[SINGAPORE] The Republic's banks reported unexpectedly strong results in the second quarter despite volatile market conditions, but warned that the outlook for the rest of the year is highly uncertain.
Interest margins, which had shown signs of recovery in the first three months of the year, buckled under renewed pressure at all three banks, with little hope of improvement later this year.
But though the outlook for growth is subdued, there was no sign of trouble in the banks' portfolios, with non-performing loan ratios at or near all-time lows of around one per cent.
Trading and investment income at all three banks was sharply lower in the April-June quarter, compared to the first three months of the year, as market conditions deteriorated. Their combined non-interest income slid 20 per cent to $1.85 billion, from $2.3 billion in Q1.
OCBC Bank suffered the largest drop in non-interest income over the quarter, despite recording the biggest gain in fees and commissions from wealth management and other services.
Its fee income rose 16 per cent to $317 million in Q2, from $274 million in Q1, but that was more than offset by a steep fall in trading and investment income, and sharply lower contributions from life-insurance subsidiary Great Eastern, whose quarterly profits are highly sensitive to market price movements.
United Overseas Bank (UOB), too, earned higher fees and commissions compared to Q1, which offset the drop in trading and investment income. Overall, its non-interest income performance was the best in Q2 - flat compared to Q1 and 20 per cent higher than a year ago.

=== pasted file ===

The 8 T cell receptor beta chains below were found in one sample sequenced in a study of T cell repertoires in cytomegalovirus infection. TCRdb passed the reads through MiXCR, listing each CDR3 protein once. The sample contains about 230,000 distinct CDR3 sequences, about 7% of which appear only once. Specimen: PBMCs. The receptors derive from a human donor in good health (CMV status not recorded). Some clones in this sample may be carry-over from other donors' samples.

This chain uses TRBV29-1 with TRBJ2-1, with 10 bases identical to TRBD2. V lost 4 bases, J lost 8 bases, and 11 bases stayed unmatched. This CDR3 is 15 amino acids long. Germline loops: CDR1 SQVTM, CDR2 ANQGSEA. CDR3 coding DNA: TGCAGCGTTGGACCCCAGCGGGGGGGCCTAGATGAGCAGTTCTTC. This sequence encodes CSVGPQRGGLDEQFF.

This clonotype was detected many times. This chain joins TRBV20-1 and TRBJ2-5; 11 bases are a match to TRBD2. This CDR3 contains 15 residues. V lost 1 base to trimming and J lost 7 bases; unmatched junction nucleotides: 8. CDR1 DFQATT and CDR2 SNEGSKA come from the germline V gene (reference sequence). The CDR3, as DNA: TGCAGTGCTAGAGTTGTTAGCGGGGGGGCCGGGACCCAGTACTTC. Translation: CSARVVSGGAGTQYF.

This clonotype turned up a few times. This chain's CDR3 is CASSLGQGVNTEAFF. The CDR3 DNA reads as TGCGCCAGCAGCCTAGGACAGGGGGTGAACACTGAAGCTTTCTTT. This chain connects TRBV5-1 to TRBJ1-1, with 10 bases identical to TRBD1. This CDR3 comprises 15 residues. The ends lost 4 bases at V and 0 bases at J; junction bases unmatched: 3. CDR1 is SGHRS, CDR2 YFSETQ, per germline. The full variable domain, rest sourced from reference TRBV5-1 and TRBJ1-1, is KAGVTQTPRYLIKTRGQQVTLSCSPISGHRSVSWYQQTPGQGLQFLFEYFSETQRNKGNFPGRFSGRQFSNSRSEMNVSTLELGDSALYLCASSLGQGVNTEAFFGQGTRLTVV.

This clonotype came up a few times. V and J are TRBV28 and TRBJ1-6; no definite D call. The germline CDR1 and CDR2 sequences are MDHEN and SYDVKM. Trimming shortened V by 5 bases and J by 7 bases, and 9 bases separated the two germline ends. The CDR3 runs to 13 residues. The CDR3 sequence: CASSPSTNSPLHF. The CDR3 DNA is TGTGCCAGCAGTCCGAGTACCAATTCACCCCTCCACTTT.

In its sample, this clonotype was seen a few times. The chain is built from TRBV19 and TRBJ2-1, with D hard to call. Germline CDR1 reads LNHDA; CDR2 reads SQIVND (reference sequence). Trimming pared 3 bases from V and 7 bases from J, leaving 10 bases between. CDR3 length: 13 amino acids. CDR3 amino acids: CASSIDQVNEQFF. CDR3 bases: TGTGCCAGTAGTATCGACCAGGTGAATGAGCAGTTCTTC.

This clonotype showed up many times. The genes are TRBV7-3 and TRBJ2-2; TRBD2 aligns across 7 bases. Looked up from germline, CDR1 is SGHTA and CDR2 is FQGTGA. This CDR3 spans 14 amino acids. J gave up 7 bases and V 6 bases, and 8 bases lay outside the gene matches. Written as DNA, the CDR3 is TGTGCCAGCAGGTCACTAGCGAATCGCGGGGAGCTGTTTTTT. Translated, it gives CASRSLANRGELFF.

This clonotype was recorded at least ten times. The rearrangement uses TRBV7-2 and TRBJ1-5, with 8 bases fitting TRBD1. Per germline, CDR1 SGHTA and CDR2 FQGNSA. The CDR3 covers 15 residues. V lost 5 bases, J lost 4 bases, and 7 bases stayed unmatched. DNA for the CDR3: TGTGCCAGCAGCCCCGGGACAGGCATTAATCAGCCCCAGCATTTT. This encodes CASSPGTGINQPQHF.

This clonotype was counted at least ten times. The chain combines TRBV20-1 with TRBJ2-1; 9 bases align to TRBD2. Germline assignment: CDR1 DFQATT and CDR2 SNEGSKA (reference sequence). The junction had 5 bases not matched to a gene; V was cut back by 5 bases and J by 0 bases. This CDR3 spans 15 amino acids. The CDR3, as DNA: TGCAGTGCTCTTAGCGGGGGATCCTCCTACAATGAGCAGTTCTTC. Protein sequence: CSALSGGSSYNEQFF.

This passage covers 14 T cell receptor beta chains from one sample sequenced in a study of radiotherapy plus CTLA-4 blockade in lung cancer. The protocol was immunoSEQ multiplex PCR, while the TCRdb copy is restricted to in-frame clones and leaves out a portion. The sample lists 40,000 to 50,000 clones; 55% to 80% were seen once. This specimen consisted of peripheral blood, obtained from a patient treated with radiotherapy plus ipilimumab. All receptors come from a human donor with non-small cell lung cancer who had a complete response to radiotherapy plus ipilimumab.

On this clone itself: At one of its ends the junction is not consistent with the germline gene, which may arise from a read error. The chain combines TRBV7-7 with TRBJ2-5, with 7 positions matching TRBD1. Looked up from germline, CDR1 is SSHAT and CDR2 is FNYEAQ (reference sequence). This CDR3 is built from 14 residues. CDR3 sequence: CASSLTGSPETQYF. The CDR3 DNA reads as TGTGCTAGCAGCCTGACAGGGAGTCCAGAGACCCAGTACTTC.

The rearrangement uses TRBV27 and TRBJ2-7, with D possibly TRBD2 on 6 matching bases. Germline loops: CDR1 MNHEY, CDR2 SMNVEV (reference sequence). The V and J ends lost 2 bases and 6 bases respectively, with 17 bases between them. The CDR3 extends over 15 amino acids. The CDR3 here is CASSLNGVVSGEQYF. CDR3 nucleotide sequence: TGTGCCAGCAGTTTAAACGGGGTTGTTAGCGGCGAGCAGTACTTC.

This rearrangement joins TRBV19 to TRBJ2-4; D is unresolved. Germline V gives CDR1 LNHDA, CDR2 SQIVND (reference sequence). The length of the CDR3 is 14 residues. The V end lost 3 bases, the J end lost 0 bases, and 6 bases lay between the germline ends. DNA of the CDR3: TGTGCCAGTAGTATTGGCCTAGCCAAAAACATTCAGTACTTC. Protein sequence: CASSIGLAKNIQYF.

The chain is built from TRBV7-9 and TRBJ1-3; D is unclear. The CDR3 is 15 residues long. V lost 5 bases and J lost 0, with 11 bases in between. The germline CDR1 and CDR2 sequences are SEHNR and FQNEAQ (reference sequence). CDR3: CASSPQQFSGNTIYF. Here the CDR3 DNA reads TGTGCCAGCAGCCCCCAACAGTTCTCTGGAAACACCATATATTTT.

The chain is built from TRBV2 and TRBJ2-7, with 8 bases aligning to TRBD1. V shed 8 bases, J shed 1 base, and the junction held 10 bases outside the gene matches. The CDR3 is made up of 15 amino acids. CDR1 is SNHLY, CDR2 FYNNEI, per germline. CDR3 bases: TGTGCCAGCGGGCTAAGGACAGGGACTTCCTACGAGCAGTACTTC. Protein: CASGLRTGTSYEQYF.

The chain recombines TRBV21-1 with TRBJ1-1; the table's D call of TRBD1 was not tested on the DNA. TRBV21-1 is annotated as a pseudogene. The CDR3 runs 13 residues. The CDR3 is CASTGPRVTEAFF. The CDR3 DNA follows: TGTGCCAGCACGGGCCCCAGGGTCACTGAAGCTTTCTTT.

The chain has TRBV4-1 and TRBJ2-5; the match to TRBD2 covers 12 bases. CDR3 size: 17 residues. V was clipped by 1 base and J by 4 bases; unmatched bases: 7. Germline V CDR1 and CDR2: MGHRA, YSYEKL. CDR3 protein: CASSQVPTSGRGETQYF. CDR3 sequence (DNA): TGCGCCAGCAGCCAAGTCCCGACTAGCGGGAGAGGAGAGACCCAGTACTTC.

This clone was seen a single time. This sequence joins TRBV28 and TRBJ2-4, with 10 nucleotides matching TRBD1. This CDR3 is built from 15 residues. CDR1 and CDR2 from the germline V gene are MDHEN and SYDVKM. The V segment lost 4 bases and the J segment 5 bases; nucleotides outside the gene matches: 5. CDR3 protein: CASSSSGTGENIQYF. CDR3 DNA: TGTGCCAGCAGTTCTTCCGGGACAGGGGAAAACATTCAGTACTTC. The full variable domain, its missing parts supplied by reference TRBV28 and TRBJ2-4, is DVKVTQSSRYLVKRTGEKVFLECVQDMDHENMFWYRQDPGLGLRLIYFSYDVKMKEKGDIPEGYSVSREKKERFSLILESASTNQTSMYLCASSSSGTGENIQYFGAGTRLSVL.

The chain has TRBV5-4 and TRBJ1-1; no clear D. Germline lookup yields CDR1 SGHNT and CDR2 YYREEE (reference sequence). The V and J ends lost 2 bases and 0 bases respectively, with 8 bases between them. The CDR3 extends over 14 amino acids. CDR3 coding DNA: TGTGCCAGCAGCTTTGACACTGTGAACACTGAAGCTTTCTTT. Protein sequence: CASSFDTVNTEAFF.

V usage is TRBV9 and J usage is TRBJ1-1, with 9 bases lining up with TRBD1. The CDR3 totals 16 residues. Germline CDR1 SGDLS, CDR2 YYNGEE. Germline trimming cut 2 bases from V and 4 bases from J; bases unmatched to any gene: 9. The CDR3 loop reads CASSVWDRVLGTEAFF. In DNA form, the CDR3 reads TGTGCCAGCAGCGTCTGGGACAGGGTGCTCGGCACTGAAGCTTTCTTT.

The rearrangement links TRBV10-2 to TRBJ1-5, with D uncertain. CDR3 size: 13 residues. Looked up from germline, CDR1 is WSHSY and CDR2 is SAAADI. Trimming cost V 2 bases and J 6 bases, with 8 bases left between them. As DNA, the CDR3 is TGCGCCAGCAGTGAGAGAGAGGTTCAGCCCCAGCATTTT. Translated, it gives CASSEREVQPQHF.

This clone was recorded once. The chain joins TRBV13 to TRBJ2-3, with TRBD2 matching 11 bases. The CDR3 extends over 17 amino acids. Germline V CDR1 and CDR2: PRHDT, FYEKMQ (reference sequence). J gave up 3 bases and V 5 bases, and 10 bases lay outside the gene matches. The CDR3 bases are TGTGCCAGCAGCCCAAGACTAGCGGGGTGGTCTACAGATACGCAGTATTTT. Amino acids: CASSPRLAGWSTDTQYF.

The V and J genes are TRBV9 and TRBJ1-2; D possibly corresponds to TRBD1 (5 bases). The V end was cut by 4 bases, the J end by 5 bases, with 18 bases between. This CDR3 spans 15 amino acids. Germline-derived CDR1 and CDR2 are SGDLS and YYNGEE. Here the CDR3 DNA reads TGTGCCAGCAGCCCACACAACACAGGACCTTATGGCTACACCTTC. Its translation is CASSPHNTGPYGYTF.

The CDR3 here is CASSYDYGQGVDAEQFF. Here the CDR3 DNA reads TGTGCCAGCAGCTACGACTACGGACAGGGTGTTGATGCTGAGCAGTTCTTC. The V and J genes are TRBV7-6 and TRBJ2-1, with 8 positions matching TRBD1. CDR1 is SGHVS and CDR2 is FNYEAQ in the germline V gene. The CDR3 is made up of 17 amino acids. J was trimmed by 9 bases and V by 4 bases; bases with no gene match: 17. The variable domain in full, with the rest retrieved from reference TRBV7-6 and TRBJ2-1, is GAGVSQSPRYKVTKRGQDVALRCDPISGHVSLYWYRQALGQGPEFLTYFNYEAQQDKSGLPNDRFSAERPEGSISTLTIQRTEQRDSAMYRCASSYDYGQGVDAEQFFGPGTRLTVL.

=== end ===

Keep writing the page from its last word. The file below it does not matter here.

DBS Group's fee income was hurt the most, with investment banking and other fees sliding sharply during the quarter as companies such as racing group Formula One and football club Manchester United put off their plans to list here.
Net interest income at all three banks also declined compared to Q1, as the squeeze in net interest margins offset growth in loans. The banks' combined net interest income slid one per cent over the quarter to $3.24 billion.
DBS grew its customer loans most quickly over the three months to end-June, expanding its loans by 4 per cent to $205.2 billion. Its net interest margin, the narrowest of the three banks', shrank the least - by 0.05 percentage point - to 1.72 per cent.
OCBC's net interest margin contracted the most, shrinking by 0.09 percentage point to 1.77 per cent.
Despite the squeeze in interest margins and the difficult trading environment, all three banks' Q2 earnings surpassed analysts' expectations. Overall, the banks' combined net profit slid 11 per cent over the quarter to $2.17 billion. Compared to a year ago, net profit was 11 per cent higher.
But business conditions are likely to stay difficult for the banks for the next six months at least. Loan growth is now likely to fall to an annual pace of 10 per cent or less this year, compared to earlier projections of over 10 per cent, the chief executives of DBS and OCBC warned last week, citing slower growth in Asia.
"I think the rest of this year is going to be very, very uncertain," said DBS chief executive Piyush Gupta.